Medications Used to Treat Heart Attack
Treatment may include the following:
Several new "clot-busting drugs," called thrombolytic agents, can help dissolve blood clots and prevent further heart damage. Although clot-busting drugs (e.g., r-PA, t-PA, tnk-PA, streptokinase) are most effective when administered within the first several hours of a heart attack, they are beneficial when administered within 12 hours following the onset of symptoms.
These medications are not used in all cases, and whether they are used or not is determined primarily by electrocardiogram results. Thrombolytic agents carry a small risk for causing excessive bleeding, which can cause stroke if it occurs in the brain; however, potential benefits usually outweigh the risk.
Heparin is a drug used to "thin" the blood to help prevent further blood clot formation. This drug may be particularly useful in patients who experience intermittent blood clot formation within a coronary artery.
The older form of heparin, called unfractionated heparin, usually is administered via a continuous intravenous (IV) infusion. Frequent blood tests are required during treatment to monitor how "thin" the blood is.
Newer forms of heparin, called low molecular weight heparins, usually are administered via injection in the abdomen twice a day. These medications include enoxaparin (Lovenox), dalteparin (Fragmin), and nadroparin (Fraxiparin). Low molecular weight heparins require less frequent monitoring and several studies suggest that this form of the drug prevents recurrent heart attack and death more effectively than unfractionated heparin.
Taking an aspirin during a heart attack and each day following a heart attack can decrease the risk of dying from the condition by almost 25 percent. Blood clots primarily are composed of platelets (microscopic particles that circulate in the bloodstream) that "stick" to ruptured plaques and to each other. Aspirin makes platelets less "sticky," decreasing the risk for further blood clot formation.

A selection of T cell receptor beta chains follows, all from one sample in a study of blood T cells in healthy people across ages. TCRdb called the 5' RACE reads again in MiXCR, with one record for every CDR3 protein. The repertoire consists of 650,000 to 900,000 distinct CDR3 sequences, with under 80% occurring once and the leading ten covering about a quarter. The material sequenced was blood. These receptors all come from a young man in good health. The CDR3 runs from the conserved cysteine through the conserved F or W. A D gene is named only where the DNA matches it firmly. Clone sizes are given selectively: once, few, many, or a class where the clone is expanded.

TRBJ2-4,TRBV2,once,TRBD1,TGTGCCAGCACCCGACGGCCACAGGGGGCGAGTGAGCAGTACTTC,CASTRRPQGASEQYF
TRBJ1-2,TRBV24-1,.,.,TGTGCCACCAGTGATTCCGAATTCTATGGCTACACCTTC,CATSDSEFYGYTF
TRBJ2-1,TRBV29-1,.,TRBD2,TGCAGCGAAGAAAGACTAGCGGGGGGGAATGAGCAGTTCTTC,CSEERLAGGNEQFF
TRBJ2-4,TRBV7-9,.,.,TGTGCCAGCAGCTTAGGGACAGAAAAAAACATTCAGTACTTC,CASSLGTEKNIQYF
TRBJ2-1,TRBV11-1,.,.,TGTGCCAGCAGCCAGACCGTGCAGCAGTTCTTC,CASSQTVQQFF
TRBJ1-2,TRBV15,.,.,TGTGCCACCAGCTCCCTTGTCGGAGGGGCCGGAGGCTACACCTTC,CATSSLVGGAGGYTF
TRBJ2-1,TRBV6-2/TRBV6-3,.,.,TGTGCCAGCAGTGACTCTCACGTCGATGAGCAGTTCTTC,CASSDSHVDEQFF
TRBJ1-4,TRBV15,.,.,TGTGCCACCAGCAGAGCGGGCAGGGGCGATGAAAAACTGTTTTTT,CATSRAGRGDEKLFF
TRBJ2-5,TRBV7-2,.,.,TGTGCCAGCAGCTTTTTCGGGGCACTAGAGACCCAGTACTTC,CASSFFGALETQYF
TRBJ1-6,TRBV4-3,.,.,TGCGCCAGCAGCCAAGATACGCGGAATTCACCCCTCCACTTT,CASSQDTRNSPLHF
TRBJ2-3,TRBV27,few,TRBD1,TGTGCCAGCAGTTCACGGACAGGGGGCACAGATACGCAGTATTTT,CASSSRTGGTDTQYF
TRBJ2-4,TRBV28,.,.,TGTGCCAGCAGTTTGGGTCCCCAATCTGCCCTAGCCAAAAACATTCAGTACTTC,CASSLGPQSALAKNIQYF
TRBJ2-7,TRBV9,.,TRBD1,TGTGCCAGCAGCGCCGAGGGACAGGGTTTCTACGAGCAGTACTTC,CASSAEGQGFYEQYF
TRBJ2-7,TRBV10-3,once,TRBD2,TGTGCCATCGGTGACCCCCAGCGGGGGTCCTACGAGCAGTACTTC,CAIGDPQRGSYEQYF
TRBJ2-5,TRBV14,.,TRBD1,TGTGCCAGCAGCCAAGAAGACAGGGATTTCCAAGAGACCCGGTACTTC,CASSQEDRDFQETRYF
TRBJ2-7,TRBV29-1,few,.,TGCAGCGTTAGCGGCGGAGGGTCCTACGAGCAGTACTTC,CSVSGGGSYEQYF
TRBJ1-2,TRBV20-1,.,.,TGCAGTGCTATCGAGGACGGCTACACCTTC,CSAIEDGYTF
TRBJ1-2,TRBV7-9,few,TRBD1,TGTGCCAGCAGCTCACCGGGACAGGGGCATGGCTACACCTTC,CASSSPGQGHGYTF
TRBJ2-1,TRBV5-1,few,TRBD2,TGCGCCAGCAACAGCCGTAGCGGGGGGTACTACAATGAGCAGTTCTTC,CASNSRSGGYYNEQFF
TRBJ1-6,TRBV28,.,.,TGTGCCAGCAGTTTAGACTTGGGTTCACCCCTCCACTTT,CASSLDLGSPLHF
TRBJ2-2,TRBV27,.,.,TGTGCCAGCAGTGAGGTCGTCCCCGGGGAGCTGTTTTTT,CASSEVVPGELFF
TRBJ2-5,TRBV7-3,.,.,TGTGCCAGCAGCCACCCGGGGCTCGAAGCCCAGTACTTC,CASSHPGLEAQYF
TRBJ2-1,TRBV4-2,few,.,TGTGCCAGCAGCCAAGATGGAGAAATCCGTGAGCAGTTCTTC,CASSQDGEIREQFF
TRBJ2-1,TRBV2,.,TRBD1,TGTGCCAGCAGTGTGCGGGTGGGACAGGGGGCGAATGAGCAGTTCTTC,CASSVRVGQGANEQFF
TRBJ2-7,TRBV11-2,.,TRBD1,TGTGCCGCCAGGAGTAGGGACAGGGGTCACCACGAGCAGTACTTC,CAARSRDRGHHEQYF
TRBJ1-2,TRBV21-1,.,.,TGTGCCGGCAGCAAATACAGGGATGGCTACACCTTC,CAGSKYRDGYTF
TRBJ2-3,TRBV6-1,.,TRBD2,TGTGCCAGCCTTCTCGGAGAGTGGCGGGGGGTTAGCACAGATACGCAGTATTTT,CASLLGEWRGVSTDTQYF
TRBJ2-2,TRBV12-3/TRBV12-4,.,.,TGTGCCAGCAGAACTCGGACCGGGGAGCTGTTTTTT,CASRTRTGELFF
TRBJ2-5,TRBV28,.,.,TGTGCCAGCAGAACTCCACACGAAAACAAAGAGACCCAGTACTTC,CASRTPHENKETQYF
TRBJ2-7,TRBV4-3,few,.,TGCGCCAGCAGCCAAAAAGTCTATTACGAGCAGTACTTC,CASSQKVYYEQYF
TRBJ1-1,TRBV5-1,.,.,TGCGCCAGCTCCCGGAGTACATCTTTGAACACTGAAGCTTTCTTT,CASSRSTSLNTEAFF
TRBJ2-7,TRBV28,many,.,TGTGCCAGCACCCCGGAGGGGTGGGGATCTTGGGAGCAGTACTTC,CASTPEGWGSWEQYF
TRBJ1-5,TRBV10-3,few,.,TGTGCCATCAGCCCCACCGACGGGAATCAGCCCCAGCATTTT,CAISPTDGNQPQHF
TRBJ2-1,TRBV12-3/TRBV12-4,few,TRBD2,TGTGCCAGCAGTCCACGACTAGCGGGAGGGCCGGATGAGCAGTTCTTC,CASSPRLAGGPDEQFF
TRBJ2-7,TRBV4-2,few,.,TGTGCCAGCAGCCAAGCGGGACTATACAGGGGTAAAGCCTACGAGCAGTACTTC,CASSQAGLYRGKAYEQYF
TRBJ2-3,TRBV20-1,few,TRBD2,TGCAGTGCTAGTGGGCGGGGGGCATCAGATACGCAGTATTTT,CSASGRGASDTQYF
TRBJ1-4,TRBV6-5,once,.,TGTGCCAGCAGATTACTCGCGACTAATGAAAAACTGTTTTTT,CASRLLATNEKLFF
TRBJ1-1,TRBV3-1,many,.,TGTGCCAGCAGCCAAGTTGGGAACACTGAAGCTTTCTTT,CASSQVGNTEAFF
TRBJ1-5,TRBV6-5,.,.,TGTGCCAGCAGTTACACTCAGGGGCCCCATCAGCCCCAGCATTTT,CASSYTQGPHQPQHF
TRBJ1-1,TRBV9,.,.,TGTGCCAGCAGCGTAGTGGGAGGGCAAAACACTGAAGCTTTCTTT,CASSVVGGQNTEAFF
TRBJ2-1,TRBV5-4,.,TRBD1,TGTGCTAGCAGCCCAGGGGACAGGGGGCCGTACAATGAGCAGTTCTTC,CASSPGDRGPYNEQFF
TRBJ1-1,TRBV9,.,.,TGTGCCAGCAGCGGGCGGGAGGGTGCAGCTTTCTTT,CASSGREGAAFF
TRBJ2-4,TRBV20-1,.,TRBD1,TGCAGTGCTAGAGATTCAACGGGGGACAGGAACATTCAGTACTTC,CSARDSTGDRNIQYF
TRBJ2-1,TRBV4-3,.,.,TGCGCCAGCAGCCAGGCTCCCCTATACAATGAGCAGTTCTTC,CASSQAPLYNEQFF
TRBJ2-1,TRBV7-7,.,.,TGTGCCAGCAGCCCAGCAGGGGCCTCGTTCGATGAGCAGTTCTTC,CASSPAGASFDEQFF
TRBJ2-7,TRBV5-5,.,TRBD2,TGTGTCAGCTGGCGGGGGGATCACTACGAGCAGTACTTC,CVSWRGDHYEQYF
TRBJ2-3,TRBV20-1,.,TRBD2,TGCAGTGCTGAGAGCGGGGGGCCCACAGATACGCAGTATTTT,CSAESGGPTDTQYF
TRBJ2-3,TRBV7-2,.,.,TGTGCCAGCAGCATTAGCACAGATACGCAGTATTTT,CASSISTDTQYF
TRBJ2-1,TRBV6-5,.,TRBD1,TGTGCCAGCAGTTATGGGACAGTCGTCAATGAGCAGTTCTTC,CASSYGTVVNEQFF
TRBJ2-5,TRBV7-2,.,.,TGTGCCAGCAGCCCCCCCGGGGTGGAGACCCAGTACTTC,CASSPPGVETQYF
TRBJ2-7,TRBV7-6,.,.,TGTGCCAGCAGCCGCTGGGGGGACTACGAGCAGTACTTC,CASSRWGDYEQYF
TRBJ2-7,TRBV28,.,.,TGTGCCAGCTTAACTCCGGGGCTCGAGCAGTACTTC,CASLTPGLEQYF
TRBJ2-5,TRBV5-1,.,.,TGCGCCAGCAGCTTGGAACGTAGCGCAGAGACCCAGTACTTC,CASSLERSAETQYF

Studies have shown that some patients are resistant to the effects of aspirin therapy. Regular blood tests may be performed to monitor the patient's response; the results of these tests can be used to adjust the aspirin dosage or change the medication.
These drugs slow the heart rate and decrease the strength of the heart's contractions, reducing strain on the heart and its oxygen requirement. Commonly used beta-blockers include metoprolol (Lopressor, Toprol XL) and atenolol (Atenolol). These drugs usually are administered intravenously (through a vein) at first and then orally.
Studies have shown that taking beta-blockers during and after a heart attack decreases the risk for recurrent heart attack and death. Therefore, patients without contraindications to beta-blocker therapy often take these drugs indefinitely. Beta-blockers may cause erectile dysfunction (impotence, ED) in men.
Nitroglycerin is a chemical that opens up (dilates) arteries and veins and increases blood flow to the heart. During heart attack, nitroglycerin can be placed under the tongue, where it quickly dissolves and is absorbed into the bloodstream.
Nitroglycerin also can be administered via continuous intravenous (IV) infusion; applied to the skin in cream or patch form, where it is slowly absorbed; or administered as short- or long-acting nitrate pills. Isosorbide dinitrate (Isordil) usually is taken 3 times a day and isosorbide mononitrate (Ismo, Imdur) is taken either twice (Ismo) or once daily (Imdur).
Because nitroglycerin dilates not only the coronary arteries, but also other blood vessels, it may cause severe headaches. In some cases, headaches are so severe that patients are unable to tolerate nitroglycerin therapy.
These drugs help to prevent platelets from sticking together and forming blood clots and also help dissolve existing blood clots. Studies show that treatment with IIb/IIIa inhibitors can reduce the risk for recurrent heart attack or death. IIb/IIIa inhibitors include eptifibatide (Integrelin), tirofiban (Aggrastat), and abciximab (ReoPro).